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GDP results for the United Kingdom were out and figures came in better-than-expected. For the preliminary Q1 GDP data, the record shows the British economy contracting by -1.5%. This is lower than the consensus estimates of -1.6% and Germany’s first-quarter data of -1.7%. On an annual basis, the number was -6.1%, which is in line with the forecast. For the second quarter of fiscal 2021, the projections are more optimistic after the first month of Q2 expanded by 2.1% against 0.4% growth in March. Other economic reports also showed improvement from their prior results. Construction activity in Britain advanced by 6.0% YoY, a major forecast beat to 0.1% estimate. Meanwhile, the manufacturing sector was also up 4.8% in March against the 4.2% decline seen in February. Goldman Sachs is anticipating the UK to post WW2 record of 7.8% this year, up from the prior forecast of 7.1%, which also beats the projected US economic growth of 7.2%.
Following a series of negative data from Germany, which includes a GDP contraction in the first three (3) months of the year, Berlin was able to publish an upbeat result on Friday, May 12. The EU’s largest economy had a consumer price index (CPI) of 2.0% on an annualized basis, which could spell better inflation data. The European Central Bank had an inflation target of 2.0%. On a monthly basis, the April CPI figure was 0.7%. Meanwhile, the French CPI also advanced to 1.2% against the previous result of 1.1% but failed to beat estimates of 1.3%. Housing prices from the EU’s economic powerhouses were stable, easing investors’ concerns of a spike in prices of basic goods. Figures came in at 2.1% in Berlin and 1.6% for Paris. As for the broader economic data, the Eurozone’s industrial production jumped by 10.9% in March after the report shrank -1.8% in the prior month. The target price for the EURAUD pair is an increase towards the 1.60459 area.
The US dollar is the headline of major investment news sites this week. On Friday, May 07, the NFP report dampened investors’ optimism in the US economy. The report published a huge miss on an estimate of 978,000 jobs addition after the actual result came in at 266,000. This was despite the record-breaking result over the course of the pandemic from last week’s initial jobless claims of 498,000. Meanwhile, investors began pricing in Wednesday’s CPI report. The Dow Jones index was down by 473.66 points to 34,269.16 on Tuesday’s regular trading session. The main concerns by investors are the projected 3.1% increase in CPI on an annualized basis and a possible increase in jobless claims numbers. As for the consumer price index, the estimate was beyond the 2.0% target with a bandwidth of +-1.0%, or up to 3.0%. Meanwhile, the disappointing April NFP result could carry on in May and impact the initial jobless claims report on Thursday, May 13.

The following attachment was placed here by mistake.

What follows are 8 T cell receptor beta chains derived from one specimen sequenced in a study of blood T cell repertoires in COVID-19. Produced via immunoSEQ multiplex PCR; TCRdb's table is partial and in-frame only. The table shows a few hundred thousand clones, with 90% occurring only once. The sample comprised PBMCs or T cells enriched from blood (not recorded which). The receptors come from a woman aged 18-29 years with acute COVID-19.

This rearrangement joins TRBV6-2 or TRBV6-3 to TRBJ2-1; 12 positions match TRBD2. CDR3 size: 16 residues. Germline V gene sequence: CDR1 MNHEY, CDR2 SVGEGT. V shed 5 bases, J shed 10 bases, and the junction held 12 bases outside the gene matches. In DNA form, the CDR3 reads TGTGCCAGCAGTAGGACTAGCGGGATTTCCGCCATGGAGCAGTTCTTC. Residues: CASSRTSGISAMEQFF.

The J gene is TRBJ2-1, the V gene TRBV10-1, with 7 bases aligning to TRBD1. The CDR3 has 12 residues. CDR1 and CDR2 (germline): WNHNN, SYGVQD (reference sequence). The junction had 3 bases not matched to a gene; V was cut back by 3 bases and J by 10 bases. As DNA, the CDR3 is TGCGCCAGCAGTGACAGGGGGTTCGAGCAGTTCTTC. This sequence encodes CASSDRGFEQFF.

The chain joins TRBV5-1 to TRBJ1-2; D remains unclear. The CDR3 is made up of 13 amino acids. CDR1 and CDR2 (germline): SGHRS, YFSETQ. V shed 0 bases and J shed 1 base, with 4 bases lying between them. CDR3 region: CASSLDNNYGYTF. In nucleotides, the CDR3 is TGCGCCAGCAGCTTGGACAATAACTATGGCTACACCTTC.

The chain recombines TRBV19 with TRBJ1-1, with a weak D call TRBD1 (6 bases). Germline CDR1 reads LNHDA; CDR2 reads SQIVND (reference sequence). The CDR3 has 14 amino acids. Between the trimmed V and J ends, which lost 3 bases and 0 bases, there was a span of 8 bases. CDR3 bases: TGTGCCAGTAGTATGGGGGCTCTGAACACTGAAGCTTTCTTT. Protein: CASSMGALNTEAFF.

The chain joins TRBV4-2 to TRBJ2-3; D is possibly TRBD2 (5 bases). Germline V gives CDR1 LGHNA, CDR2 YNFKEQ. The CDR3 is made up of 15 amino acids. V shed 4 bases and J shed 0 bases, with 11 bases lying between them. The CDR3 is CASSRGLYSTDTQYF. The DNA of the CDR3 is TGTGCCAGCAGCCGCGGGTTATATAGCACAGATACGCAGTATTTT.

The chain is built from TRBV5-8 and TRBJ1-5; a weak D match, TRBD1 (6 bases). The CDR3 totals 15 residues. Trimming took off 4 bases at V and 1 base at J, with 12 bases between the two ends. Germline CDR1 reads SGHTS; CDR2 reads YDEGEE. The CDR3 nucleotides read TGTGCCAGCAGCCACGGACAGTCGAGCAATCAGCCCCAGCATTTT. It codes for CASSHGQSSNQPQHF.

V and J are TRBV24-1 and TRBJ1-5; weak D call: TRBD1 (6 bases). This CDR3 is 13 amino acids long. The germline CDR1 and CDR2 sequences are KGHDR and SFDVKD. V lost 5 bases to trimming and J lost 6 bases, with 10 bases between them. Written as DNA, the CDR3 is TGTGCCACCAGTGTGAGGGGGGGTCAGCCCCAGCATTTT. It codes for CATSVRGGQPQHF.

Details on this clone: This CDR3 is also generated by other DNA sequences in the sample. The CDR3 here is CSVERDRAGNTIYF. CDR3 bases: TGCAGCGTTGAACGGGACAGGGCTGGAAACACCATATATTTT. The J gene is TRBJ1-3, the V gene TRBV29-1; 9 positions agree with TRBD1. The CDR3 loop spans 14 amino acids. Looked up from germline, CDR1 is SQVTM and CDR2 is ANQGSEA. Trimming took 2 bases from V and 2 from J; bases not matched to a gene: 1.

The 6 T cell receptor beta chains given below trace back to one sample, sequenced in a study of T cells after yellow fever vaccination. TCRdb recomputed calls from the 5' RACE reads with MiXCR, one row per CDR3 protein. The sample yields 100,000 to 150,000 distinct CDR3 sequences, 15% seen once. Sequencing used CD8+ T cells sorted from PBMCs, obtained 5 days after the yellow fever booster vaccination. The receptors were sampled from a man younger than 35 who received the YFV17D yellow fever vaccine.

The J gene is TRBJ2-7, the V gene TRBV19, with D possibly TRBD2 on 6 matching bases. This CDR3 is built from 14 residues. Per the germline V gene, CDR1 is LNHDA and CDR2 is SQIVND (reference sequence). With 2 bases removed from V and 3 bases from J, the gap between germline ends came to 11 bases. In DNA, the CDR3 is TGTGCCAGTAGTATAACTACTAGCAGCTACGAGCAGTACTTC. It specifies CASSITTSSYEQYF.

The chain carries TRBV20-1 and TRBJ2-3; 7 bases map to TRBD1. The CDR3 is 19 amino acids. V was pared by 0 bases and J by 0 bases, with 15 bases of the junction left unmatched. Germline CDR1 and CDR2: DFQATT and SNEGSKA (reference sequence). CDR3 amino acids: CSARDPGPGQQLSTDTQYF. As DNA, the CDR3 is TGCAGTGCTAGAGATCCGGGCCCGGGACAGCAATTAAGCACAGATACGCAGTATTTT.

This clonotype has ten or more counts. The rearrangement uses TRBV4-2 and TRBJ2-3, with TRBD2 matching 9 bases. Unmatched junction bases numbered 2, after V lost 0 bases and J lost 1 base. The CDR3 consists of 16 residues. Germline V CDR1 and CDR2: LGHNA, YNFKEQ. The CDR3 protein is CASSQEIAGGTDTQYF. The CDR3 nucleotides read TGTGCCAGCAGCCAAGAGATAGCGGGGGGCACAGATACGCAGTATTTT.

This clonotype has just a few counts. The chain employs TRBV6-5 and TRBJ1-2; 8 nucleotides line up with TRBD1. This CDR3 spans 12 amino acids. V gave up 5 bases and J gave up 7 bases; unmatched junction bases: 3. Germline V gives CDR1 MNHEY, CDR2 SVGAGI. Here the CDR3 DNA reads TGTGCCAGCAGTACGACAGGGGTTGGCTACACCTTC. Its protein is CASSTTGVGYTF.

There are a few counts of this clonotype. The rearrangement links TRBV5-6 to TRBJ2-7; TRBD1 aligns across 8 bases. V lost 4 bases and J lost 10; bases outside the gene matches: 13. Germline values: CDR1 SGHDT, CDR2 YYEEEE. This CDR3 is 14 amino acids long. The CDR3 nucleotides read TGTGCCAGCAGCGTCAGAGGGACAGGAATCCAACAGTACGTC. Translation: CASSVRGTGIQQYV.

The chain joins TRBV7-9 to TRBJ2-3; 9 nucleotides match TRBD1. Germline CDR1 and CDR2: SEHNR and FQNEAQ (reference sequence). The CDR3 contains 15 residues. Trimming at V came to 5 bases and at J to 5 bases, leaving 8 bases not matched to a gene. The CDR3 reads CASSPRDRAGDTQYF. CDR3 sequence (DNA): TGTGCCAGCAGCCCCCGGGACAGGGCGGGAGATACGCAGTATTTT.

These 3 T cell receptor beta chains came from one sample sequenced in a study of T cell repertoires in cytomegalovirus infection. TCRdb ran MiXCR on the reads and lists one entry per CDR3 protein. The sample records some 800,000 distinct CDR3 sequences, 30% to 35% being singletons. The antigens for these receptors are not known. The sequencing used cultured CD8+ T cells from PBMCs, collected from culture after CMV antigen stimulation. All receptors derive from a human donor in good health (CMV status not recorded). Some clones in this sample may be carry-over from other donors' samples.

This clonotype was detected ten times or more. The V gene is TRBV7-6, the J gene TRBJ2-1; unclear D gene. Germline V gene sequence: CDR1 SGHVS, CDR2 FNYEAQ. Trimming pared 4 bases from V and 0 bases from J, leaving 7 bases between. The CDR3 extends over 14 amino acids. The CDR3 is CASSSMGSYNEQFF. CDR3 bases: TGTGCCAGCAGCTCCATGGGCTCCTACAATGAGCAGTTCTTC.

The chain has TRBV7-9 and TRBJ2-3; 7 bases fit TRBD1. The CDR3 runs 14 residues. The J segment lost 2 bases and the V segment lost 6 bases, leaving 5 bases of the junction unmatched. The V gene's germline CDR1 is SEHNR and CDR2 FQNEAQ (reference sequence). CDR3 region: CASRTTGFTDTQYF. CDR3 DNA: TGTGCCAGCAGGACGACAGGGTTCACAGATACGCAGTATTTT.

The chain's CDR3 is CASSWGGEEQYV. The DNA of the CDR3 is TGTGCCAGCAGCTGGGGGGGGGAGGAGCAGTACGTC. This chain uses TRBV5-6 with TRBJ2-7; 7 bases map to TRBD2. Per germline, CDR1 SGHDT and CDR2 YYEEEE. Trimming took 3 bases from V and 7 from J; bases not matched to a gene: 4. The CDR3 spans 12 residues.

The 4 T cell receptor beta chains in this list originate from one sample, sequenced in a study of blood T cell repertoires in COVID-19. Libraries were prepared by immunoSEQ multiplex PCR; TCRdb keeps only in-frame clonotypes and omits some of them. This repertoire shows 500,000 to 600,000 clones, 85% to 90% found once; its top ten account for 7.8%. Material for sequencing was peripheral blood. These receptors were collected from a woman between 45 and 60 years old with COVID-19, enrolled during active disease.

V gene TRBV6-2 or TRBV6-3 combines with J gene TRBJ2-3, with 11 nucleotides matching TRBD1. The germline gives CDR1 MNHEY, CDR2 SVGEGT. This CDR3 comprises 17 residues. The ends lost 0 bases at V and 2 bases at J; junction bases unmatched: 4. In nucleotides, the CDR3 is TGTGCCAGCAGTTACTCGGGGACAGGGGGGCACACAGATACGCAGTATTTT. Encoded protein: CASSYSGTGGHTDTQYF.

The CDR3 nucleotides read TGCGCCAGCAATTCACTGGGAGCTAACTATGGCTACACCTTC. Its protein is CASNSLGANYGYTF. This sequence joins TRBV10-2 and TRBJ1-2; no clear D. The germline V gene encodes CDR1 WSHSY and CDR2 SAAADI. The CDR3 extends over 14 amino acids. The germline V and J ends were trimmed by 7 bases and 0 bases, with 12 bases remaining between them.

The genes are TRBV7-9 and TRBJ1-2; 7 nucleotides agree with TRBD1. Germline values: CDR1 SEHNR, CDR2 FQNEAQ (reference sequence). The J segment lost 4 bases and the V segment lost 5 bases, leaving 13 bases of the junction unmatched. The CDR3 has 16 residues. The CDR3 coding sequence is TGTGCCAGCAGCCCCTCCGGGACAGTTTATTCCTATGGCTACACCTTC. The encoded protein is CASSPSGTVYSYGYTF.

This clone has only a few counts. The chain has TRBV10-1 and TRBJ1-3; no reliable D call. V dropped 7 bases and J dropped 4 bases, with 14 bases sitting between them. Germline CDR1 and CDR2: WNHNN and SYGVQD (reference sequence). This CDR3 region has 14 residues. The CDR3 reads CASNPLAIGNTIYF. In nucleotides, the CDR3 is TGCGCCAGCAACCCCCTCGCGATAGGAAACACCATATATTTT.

The optimism for the Japanese yen will fade as Tokyo published impressive results this week. The country has been struggling with deflation, but the household spending in March gives hope that inflation will pick up to 1.0% before the BOJ’s 2023 projection. The annualized figure came in at 6.2%, which is a major improvement from February’s -6.6%. Meanwhile, the monthly report stood at 7.2%. Also, the Coincident Indicator and Leading Index were up 3.2% and 4.3%, respectively. However, the rising COVID-19 cases in Japan could spell trouble for the country’s economic recovery. Tokyo is currently facing the fourth wave of the pandemic and has already implemented a national emergency in areas with surging cases. Analysts believe that the government might cancel the already delayed Tokyo Olympics, which is scheduled to start on July 23 until August 08. This is expected to impact the Q3 data and full-year performance of the Japanese economy.